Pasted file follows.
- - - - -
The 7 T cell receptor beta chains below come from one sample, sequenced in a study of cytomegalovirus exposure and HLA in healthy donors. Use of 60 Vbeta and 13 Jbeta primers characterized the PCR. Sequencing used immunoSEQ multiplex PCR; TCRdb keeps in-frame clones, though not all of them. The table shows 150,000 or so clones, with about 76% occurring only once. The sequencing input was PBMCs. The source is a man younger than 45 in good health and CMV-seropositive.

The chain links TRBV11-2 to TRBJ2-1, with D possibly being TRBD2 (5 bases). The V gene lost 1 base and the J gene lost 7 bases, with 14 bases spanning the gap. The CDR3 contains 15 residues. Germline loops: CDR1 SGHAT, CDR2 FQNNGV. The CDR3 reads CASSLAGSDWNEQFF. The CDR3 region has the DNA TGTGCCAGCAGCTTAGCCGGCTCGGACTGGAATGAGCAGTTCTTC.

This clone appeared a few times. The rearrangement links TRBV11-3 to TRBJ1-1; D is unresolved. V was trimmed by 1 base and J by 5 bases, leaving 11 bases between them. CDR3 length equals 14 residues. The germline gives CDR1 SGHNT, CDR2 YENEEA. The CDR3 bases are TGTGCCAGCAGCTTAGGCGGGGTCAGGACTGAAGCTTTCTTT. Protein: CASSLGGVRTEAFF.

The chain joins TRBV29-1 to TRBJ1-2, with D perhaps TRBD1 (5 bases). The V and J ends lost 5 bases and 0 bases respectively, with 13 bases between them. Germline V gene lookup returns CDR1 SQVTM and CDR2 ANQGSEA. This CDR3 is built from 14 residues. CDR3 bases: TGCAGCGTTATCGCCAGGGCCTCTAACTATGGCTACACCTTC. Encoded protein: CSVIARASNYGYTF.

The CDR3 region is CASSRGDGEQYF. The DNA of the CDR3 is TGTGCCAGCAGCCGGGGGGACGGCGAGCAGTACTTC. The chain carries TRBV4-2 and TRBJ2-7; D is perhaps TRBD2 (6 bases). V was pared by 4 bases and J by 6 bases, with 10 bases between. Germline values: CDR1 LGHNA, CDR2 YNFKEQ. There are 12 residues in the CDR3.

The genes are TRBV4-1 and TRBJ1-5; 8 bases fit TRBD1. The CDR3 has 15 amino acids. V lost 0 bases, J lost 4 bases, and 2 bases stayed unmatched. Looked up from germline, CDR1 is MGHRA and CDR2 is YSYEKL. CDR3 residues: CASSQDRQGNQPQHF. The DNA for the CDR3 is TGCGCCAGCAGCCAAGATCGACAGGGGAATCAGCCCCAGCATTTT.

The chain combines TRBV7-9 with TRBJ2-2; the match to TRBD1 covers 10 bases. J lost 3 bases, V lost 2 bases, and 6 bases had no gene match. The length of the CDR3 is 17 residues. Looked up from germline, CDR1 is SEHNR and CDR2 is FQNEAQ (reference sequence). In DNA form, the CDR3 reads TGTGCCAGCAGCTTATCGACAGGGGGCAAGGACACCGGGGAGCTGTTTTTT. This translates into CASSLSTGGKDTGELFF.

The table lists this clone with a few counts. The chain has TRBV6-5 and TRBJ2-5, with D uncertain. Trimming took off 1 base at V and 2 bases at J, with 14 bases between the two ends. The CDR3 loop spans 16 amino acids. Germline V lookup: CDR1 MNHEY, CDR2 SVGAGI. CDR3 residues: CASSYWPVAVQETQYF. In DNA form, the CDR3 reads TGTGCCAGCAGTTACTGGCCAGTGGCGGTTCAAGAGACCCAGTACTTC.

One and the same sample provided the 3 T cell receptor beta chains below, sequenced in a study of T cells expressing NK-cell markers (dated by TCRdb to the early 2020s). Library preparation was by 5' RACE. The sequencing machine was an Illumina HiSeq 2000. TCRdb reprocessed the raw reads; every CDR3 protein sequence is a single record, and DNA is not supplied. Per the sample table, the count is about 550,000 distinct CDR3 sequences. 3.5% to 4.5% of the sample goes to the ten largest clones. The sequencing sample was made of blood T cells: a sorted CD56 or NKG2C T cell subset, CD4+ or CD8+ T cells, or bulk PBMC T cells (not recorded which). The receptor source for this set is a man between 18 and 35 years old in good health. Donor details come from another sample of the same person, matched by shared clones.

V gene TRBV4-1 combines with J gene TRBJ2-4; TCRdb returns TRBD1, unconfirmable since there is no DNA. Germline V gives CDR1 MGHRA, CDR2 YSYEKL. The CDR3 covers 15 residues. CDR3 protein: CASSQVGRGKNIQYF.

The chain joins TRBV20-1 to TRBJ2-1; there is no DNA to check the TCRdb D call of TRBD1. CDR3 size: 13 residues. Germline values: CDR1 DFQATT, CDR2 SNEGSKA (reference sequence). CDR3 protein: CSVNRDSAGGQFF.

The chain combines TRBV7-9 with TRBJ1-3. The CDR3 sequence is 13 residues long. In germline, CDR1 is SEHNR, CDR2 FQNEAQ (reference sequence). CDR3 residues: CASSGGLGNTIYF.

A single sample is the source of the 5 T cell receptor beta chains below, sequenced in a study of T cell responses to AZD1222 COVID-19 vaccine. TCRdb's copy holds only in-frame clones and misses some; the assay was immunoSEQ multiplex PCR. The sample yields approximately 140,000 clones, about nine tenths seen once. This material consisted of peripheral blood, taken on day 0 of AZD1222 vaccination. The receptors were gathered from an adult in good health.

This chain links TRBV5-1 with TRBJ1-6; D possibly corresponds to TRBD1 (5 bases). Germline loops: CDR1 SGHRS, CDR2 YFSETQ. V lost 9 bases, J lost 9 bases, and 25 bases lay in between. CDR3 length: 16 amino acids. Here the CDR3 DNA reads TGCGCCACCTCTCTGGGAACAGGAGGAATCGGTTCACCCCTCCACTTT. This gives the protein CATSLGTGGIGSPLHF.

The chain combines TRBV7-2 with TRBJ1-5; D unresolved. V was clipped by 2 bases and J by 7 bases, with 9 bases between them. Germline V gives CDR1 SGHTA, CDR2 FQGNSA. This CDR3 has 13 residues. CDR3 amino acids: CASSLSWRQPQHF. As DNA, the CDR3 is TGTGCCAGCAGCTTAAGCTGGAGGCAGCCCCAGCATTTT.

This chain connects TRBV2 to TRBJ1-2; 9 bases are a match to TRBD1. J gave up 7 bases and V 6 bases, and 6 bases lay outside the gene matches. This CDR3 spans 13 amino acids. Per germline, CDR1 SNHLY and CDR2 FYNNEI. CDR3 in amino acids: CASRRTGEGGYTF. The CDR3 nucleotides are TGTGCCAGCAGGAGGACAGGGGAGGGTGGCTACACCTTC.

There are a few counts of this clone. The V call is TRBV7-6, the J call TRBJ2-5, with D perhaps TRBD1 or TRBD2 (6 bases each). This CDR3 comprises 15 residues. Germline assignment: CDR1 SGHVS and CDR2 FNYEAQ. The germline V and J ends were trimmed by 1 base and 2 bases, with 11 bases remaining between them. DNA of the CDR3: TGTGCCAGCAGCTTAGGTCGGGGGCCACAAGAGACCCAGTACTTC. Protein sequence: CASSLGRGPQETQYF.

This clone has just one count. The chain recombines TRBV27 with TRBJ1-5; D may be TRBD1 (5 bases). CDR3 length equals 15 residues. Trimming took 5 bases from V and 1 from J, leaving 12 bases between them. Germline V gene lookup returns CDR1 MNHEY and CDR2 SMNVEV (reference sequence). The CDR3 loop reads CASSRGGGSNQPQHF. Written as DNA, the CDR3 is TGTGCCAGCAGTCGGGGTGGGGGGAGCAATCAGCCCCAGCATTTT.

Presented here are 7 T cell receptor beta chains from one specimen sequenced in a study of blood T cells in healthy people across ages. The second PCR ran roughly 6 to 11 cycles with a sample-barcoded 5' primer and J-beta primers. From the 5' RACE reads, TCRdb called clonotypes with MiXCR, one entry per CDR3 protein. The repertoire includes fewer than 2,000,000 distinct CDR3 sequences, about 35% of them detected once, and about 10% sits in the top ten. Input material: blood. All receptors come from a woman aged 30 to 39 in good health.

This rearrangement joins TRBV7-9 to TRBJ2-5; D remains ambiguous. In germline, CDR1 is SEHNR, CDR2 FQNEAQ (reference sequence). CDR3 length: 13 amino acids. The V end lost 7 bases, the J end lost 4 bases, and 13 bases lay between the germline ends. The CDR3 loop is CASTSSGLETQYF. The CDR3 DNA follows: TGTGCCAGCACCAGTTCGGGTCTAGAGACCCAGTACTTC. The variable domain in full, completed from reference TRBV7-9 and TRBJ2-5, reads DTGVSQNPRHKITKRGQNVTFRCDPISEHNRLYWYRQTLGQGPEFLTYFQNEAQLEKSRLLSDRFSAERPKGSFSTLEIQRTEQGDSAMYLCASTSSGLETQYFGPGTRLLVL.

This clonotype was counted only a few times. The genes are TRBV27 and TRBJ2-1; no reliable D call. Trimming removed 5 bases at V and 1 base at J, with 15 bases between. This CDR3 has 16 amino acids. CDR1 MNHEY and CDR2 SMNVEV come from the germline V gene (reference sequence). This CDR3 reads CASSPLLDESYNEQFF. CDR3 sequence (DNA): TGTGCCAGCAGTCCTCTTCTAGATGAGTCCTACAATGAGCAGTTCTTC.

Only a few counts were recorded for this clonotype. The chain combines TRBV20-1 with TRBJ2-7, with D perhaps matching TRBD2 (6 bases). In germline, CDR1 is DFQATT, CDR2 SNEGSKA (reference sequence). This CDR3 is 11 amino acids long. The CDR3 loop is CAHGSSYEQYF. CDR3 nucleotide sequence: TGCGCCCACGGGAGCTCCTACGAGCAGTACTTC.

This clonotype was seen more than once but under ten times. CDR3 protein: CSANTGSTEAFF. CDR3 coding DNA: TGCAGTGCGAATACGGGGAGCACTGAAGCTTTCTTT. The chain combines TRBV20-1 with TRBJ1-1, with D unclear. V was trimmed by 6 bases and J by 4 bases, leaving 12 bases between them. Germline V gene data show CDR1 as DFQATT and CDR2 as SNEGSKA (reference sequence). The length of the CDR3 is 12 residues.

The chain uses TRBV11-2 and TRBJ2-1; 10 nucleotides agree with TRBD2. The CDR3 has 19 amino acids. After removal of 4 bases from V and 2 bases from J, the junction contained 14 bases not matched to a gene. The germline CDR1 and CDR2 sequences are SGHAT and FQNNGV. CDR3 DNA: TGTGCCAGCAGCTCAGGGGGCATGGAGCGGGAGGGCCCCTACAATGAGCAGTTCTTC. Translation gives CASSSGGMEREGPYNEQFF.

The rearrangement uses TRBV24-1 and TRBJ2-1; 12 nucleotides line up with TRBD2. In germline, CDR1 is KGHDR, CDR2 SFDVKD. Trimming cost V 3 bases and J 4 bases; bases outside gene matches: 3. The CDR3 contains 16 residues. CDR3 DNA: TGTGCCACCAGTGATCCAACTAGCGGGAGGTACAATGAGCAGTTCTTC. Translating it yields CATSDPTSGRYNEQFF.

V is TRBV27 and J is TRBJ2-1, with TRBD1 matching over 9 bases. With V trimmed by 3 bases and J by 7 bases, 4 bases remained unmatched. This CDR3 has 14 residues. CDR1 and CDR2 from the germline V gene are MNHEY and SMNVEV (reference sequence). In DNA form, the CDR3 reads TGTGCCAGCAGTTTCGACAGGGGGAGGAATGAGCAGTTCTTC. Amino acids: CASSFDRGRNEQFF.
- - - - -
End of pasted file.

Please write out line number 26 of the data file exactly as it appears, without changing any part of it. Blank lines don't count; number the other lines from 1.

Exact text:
V is TRBV27 and J is TRBJ2-1, with TRBD1 matching over 9 bases. With V trimmed by 3 bases and J by 7 bases, 4 bases remained unmatched. This CDR3 has 14 residues. CDR1 and CDR2 from the germline V gene are MNHEY and SMNVEV (reference sequence). In DNA form, the CDR3 reads TGTGCCAGCAGTTTCGACAGGGGGAGGAATGAGCAGTTCTTC. Amino acids: CASSFDRGRNEQFF.